Does CSR protect shareholder value?
Even though investments in corporate social responsibility (CSR) can be costly, they offer a form of insurance and social capital protecting companies from negative corporate events and market shocks.
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The relationship between corporate social performance and corporate financial performance (1)
The way corporate social responsibility (CSR) contributes to corporate financial performance (CFP) is not straightforward. Recent replication studies merely report a mixed relationship; while prior CFP is positively associated with subsequent corporate social performance (CSP), prior CSP is unrelated to subsequent CFP. In other words, better financial performance improves CSP. However, CSR investments may not lead to higher CFP, i.e., “doing good” does not necessarily mean “doing well”.
The role of context and stakeholder responses (1)
Even though these results suggest rather bleak prospects for CSR proponents, they also point out important implications. To understand how CSR relates to CFP, we need to observe the effects of the prior CSP to the subsequent CSP and take stakeholders’ responses into account. Two perspectives provide further insights.
The risk management perspective (2)
Some scholars argue that CSR engagement is a sign of a company’s intention to consider social and environmental issues in business decisions and thus leads to favorable attributions from different stakeholders. CSR creates an atmosphere of goodwill that offers protection against negative events, e.g., public disputes and corporate scandals. Just like an insurance premium or buffer, CSR may help to avoid, reduce, or loose market value after a negative event. Thus, instead of generating CFP, CSR may preserve it.
The insurance-like effect of CSR (2)
Event studies confirm this notion:
- In the aftermath of a negative event, higher the long-term CSR engagement is, (comparing to short-term CSR) smaller the loss of the shareholder value.
- In particular, after a negative event, financial firms with long-term CSR activities had less (cumulative) abnormal returns on stocks and bonds than firms with short-term CSR activities.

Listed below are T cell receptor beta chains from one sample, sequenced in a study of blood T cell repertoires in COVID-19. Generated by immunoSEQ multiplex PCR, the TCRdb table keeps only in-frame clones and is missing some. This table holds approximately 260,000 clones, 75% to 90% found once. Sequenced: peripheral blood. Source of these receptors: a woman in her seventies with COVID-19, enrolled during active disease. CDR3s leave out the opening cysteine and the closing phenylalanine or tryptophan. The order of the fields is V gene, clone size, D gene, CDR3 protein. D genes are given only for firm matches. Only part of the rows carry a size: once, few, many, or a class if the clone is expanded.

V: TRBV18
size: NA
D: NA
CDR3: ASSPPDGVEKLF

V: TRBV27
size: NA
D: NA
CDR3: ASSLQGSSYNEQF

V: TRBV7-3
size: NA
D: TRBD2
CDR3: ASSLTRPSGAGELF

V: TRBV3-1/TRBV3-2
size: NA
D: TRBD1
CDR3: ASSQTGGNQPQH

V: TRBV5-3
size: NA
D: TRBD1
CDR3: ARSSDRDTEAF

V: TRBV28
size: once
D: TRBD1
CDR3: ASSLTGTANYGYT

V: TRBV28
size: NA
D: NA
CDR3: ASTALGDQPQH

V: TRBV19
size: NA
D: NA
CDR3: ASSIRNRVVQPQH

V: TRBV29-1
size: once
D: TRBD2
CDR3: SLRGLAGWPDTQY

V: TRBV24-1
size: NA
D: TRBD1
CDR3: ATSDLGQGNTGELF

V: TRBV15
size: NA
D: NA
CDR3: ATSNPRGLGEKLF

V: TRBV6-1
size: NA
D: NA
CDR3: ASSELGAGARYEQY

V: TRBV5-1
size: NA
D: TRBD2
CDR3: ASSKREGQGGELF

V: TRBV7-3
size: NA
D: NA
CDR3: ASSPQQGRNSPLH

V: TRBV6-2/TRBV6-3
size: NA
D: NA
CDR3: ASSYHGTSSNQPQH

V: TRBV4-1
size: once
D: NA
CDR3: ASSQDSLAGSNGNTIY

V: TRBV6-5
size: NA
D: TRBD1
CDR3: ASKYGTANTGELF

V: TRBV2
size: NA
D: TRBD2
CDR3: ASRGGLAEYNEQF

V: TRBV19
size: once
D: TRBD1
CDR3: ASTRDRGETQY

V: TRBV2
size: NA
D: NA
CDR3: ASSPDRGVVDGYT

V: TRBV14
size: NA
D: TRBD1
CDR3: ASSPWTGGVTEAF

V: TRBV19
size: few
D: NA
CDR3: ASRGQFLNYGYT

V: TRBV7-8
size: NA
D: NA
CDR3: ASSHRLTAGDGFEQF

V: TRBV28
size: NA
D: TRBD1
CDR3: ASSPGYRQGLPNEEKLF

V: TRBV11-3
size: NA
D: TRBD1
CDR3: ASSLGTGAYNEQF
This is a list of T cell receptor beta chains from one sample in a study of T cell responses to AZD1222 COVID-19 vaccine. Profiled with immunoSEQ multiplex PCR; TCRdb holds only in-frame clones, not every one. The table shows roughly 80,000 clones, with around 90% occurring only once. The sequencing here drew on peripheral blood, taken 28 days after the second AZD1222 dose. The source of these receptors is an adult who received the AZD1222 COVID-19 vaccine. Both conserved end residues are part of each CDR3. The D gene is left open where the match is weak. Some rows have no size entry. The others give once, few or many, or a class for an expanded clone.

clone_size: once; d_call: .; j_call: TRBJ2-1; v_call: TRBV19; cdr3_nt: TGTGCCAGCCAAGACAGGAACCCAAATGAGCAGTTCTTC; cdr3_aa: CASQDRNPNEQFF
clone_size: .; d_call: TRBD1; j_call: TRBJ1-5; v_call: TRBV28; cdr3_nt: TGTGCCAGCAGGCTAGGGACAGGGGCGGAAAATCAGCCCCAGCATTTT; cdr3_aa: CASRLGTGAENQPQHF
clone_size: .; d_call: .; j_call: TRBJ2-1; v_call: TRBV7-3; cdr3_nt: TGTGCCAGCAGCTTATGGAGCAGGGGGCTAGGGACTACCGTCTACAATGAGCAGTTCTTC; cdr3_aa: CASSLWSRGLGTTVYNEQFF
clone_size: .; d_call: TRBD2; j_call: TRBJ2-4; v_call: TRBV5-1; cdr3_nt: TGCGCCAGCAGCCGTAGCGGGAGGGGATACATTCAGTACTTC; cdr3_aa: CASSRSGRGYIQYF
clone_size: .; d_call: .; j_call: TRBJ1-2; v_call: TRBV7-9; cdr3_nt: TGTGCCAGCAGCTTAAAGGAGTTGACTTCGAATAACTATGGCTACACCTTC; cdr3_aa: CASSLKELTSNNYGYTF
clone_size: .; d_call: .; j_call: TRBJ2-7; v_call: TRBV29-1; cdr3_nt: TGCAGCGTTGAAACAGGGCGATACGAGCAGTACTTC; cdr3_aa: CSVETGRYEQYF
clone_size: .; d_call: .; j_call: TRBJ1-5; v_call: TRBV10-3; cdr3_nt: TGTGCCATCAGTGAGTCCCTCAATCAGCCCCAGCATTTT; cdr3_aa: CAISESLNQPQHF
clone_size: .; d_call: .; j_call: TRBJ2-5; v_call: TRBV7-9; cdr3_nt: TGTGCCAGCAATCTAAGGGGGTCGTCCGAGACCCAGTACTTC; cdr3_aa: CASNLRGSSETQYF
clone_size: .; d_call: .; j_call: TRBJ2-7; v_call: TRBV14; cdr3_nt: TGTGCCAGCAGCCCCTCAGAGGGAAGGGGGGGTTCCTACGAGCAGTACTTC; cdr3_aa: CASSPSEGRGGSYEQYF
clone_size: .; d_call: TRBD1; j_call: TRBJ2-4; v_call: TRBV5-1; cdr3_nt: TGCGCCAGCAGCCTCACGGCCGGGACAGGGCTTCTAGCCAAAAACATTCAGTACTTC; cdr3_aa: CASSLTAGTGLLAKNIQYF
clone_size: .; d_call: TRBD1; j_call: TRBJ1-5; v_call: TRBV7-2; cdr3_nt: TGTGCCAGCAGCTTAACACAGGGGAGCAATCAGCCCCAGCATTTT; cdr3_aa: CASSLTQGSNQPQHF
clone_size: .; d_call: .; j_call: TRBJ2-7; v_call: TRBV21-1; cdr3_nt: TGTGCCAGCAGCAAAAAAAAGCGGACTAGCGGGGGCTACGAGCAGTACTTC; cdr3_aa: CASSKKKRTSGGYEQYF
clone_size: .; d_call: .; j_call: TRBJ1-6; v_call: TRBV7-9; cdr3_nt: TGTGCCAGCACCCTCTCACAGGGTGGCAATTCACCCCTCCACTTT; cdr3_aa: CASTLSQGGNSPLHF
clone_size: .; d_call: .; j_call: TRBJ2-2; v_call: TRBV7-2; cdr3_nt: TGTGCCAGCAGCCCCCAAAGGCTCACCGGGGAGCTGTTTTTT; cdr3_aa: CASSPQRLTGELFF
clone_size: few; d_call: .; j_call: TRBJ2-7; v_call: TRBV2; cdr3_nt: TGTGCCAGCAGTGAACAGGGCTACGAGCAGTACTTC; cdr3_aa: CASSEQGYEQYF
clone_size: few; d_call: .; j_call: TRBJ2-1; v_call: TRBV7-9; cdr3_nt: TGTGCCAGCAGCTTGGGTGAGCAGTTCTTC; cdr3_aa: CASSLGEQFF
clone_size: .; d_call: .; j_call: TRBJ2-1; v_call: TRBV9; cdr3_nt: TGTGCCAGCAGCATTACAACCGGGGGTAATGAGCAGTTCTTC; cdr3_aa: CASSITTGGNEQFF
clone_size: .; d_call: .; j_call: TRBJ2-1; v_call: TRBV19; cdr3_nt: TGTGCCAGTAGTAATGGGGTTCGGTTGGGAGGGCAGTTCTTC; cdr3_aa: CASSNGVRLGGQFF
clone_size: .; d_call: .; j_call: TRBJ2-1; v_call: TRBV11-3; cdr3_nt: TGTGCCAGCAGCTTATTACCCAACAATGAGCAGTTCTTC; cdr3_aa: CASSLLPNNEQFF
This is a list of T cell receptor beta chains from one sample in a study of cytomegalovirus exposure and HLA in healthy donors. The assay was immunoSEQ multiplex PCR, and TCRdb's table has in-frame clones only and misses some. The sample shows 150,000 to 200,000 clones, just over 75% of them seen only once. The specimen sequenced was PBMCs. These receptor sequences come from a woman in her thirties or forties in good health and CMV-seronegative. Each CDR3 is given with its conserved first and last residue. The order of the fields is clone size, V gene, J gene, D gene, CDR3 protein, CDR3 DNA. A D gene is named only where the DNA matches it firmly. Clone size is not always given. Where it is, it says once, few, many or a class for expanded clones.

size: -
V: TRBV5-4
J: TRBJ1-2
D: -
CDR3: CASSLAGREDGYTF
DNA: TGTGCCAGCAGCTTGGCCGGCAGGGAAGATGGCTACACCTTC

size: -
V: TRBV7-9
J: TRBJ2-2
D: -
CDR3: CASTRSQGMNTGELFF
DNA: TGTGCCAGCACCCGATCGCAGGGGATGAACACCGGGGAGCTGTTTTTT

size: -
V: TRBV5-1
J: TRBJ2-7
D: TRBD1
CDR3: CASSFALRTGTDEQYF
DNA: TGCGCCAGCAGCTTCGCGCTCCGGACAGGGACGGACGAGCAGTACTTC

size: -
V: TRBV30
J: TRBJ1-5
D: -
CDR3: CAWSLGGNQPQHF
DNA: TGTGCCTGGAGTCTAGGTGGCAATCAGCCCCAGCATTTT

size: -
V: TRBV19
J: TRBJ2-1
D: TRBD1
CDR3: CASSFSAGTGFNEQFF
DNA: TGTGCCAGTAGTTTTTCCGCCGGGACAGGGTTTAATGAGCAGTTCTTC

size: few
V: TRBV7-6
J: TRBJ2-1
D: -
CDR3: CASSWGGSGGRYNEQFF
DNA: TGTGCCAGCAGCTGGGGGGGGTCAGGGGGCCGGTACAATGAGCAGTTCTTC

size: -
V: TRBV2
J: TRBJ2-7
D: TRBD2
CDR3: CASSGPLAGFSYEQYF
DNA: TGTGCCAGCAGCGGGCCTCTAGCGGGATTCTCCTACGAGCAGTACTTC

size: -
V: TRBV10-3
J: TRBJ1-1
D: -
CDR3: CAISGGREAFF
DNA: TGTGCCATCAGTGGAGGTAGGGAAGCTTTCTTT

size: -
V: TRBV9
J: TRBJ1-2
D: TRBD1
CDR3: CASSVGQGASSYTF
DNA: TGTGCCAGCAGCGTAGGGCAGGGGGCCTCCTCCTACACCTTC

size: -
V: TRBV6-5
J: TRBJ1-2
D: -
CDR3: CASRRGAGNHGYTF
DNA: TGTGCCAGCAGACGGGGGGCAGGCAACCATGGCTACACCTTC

- Yet, the insurance-like effects of CSR disappeared after a second occurrence or repeated negative events.
This indicates that, in particular, when companies face a corporate crisis, long-term CSR engagement is capable of preserving both bond- and stockholder wealth. While short-term investments in CSR offer only little protection, seemingly, continuously “doing good” pays off for companies that experience turmoil. Yet, firms are advised to avoid repetitive involvements in negative events since the insurance-like effects of CSR appear to wear off over time.
The social capital and trust perspective (3)
Similarly, researchers suggest that CSR builds social capital and trust between a company and its various stakeholder sets. In particular, in times when overall trust in companies is low, shareholders may place a valuation premium on companies with high levels of CSR, and stakeholders may more likely support firms that have shown greater stakeholder cooperation in the past.
CSR during the financial crisis (3)
Studies examining the performance of firms during the 2008-2009 financial crisis support this perspective. They find that:
- Companies with high social capital (built up through CSR activities) had 4-7% higher stock returns than companies with low social capital (Figure 1).
- Moreover, firms with high CSR ratings raised more debt and experienced higher profitability (sales growth, and employee productivity) than firms with low levels of CSR.
These results suggest that investments in CSR build firm-level social capital and trust between companies and their investors as well as other stakeholder groups. Companies benefit from social capital, especially, during a period when the relevance of trust increases abruptly. In other words, when markets suffer from a negative shock, companies that display high CSR perform better than those with low CSR ratings.
*Source: Lins, K. V., Servaes, H., & Tamayo, A. (2019). Social capital, trust, and corporate performance: how CSR helped companies during the financial crisis (and why it can keep helping them). Journal of Applied Corporate Finance, 31(2), 59-71.
- Zhao, X., & Murrell, A. J. (2016). Revisiting the corporate social performance‐financial performance link: A replication of Waddock and Graves. Strategic Management Journal, 37(11), 2378-2388.
- Shiu, Y. M., & Yang, S. L. (2017). Does engagement in corporate social responsibility provide strategic insurance‐like effects? Strategic Management Journal, 38(2), 455-470.
- Lins, K. V., Servaes, H., & Tamayo, A. (2017). Social capital, trust, and firm performance: The value of corporate social responsibility during the financial crisis. The Journal of Finance, 72(4), 1785-1824.
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